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Cancer-killing combo: Viagra and the flu vaccine

Posted on June 6th, 2018 by in Pharma R&D

Cancer injection

“Strange bedfellows” doesn’t even begin to describe the drug combination that a new study published in OncoImmunology suggests may actually work together to combat cancer. According to the study, it appears that erectile dysfunction treatment, paired with a flu vaccine, can help reduce the spread of cancer.

The study specifically looked at cancer cells that are left behind following surgery to remove cancer tumors. While the surgical removal of cancerous tumors is usually quite effective, it has the terrible side effect of compromising the immune system, leaving the body vulnerable to cancer cells that might remain post-surgery.

“Usually, natural killer immune cells play a major role in killing metastatic cancer cells but surgery can create myeloid derived suppressor cells (MDSC), another kind of immune cell, which block the natural killer cells,” explains Mattha Busby in The Independent. “Researchers found that erectile dysfunction drugs block MDSCs, which allow the natural killer cells to fight the cancerous cells while the flu vaccine further stimulate the natural killer cells.”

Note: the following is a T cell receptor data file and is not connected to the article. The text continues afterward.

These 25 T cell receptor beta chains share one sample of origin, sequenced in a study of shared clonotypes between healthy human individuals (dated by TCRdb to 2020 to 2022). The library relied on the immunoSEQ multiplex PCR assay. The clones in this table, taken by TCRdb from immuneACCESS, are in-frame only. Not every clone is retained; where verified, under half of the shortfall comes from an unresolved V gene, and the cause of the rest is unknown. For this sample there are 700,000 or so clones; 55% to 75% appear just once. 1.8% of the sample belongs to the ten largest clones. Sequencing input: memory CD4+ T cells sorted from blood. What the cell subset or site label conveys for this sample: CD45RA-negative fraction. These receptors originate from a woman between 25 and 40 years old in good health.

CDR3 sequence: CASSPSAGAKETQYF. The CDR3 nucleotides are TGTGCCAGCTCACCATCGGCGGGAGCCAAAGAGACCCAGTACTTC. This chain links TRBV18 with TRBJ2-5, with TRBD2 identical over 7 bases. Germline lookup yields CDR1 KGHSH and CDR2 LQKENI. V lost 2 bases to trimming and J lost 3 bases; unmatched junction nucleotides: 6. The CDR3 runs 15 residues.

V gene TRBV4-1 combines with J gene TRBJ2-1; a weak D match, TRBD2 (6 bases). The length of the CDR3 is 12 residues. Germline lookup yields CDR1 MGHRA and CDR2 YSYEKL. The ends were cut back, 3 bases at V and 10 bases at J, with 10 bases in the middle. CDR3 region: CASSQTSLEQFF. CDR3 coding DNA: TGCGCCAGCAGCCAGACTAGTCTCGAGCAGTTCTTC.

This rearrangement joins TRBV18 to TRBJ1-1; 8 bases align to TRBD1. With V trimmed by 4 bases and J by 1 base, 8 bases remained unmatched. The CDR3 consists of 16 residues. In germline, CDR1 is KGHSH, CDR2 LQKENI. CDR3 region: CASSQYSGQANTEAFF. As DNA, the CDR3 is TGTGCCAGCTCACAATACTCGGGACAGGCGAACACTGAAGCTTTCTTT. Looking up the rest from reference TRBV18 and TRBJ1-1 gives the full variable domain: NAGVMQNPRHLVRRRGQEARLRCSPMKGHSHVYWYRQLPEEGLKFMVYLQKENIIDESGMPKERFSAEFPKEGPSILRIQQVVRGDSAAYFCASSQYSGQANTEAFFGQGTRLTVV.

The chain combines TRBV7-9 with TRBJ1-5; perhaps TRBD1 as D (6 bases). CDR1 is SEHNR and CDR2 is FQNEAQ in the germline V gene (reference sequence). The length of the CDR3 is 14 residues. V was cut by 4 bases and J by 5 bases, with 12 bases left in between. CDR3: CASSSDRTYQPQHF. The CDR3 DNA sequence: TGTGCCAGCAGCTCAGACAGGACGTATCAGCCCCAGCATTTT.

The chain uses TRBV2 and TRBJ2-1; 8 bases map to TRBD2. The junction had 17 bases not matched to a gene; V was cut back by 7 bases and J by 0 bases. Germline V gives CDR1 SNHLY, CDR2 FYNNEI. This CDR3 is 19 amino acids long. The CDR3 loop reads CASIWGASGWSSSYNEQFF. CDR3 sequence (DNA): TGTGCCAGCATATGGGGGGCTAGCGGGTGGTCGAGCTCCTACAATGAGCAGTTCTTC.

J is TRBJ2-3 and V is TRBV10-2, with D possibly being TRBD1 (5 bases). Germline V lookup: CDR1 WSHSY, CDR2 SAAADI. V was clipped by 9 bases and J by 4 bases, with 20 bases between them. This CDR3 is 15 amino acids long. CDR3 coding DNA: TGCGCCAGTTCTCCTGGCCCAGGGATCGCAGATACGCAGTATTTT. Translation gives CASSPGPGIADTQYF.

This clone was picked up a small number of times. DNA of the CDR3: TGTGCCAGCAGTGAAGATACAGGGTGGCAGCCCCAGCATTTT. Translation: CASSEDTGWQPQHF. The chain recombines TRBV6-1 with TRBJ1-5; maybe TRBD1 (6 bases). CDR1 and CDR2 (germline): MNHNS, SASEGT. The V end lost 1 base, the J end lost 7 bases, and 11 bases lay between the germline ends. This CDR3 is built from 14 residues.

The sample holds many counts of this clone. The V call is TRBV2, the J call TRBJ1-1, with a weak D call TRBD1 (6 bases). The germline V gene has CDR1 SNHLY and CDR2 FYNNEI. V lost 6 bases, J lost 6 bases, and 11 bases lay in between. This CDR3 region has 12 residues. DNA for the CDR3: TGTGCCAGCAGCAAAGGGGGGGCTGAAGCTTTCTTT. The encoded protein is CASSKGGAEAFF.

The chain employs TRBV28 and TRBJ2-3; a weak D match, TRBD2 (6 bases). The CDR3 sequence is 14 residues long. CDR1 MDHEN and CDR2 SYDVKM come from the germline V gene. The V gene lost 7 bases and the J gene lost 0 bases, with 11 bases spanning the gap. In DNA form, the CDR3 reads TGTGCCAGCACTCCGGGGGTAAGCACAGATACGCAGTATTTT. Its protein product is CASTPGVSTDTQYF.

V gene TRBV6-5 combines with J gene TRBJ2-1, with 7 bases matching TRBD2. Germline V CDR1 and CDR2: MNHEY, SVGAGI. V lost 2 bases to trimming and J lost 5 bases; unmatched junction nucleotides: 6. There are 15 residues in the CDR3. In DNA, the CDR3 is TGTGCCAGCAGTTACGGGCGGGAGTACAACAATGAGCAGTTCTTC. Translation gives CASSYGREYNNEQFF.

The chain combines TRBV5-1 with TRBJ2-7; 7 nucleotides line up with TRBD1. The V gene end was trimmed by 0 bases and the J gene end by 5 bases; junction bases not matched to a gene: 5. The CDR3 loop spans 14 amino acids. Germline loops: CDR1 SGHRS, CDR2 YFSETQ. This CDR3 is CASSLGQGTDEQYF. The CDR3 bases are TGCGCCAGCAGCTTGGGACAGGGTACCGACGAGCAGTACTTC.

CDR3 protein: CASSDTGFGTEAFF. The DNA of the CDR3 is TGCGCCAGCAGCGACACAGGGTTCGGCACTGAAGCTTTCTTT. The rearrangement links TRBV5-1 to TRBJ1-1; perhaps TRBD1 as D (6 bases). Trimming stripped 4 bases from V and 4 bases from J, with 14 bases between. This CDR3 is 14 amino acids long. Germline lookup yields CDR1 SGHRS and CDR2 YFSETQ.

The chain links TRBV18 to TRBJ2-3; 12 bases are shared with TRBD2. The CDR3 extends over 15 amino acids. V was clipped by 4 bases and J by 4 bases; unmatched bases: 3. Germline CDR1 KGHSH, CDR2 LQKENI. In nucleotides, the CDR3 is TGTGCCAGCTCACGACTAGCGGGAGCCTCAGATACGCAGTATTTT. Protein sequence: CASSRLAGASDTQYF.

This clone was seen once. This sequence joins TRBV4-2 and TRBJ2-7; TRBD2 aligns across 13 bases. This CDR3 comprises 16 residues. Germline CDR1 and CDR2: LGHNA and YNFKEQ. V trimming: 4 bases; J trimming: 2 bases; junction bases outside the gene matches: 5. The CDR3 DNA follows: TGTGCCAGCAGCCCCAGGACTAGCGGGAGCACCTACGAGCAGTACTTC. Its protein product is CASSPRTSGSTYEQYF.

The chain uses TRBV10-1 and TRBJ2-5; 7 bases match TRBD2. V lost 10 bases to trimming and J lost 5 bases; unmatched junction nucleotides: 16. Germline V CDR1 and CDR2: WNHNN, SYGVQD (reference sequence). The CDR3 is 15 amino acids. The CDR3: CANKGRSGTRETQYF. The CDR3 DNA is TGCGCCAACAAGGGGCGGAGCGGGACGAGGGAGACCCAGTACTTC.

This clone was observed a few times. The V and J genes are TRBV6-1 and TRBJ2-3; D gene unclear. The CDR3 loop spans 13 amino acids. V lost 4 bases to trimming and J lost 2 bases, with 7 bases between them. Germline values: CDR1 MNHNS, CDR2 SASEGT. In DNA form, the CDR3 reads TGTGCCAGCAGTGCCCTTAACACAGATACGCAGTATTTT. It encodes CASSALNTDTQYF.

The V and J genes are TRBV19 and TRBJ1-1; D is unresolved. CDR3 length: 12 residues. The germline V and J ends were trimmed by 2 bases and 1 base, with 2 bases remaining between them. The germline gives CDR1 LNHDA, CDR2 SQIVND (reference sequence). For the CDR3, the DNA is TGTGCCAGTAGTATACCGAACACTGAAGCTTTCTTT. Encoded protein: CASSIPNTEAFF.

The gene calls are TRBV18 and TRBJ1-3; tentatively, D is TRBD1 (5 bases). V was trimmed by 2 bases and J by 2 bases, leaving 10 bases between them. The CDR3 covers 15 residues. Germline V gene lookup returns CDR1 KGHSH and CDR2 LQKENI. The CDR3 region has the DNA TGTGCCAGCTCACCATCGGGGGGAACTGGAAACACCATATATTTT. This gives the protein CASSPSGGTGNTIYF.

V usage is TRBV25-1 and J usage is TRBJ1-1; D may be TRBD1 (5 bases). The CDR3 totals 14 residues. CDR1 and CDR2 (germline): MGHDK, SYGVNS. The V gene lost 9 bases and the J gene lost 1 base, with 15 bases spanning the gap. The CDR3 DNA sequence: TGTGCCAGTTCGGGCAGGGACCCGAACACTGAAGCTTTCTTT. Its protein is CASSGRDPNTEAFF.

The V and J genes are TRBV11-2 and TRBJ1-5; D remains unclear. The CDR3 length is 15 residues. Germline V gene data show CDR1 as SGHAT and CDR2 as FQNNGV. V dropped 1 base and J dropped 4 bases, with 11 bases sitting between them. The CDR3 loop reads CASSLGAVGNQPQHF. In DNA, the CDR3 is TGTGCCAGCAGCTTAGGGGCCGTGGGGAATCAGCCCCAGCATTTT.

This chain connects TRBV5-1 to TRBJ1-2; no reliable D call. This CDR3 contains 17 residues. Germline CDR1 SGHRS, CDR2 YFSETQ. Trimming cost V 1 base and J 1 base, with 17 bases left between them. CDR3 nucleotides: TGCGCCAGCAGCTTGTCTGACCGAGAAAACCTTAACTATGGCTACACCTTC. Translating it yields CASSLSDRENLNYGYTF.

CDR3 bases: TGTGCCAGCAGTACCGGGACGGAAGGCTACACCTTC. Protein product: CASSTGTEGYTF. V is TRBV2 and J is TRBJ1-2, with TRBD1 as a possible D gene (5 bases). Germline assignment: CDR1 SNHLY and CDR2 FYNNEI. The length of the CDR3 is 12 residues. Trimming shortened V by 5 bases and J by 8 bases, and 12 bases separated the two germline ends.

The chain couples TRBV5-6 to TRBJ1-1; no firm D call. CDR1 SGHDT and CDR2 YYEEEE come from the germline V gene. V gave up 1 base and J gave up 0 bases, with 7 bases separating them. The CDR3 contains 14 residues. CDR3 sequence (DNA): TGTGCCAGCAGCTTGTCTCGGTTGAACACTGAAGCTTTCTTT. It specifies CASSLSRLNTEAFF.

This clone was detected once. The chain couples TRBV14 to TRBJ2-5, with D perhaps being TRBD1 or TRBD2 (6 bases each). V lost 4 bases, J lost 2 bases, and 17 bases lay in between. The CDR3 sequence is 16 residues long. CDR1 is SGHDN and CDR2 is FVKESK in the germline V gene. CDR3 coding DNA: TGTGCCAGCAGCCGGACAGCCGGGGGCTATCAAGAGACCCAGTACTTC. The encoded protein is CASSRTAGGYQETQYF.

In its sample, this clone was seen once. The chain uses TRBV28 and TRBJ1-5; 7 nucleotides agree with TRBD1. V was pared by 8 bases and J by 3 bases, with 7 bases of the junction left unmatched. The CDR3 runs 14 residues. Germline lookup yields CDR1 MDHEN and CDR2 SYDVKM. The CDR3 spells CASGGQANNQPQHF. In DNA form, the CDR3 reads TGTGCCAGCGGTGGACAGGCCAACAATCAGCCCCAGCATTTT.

The study used the two best known drugs for treating ED, sildenafil (Viagra) and tadalafil (Cialis), along with an inactivated influenza vaccine, Agriflu, in a mouse model mimicking the spread of cancer post-surgery. The researchers found that this drug combination resulted in far fewer metastases in the mouse lungs (see details).

Given these promising results, the senior author of the study, Dr. Rebecca Auer, who is surgical oncologist and head of cancer research at The Ottawa Hospital, is now heading the world’s first clinical trial of an erectile dysfunction drug and the flu vaccine in cancer patients.

Elizabeth Payne of the Ottawa Citizen reports that Ottawa Hospital nurse Jackie Fletcher, an abdominal cancer patient currently on leave following the removal of a large tumor, was the first person to join the trial. “She required surgery to remove the growth, but Fletcher said it is a type of cancer that can grow back, requiring more surgeries. She leaped at a chance to take part in a clinical trial that has potential to reduce the spread of cancer,” writes Payne.

“She admits she found the drug combination unusual. ‘I laughed and said I always wanted to try one of those erectile dysfunction drugs.’”

 


 

All opinions shared in this post are the author’s own.

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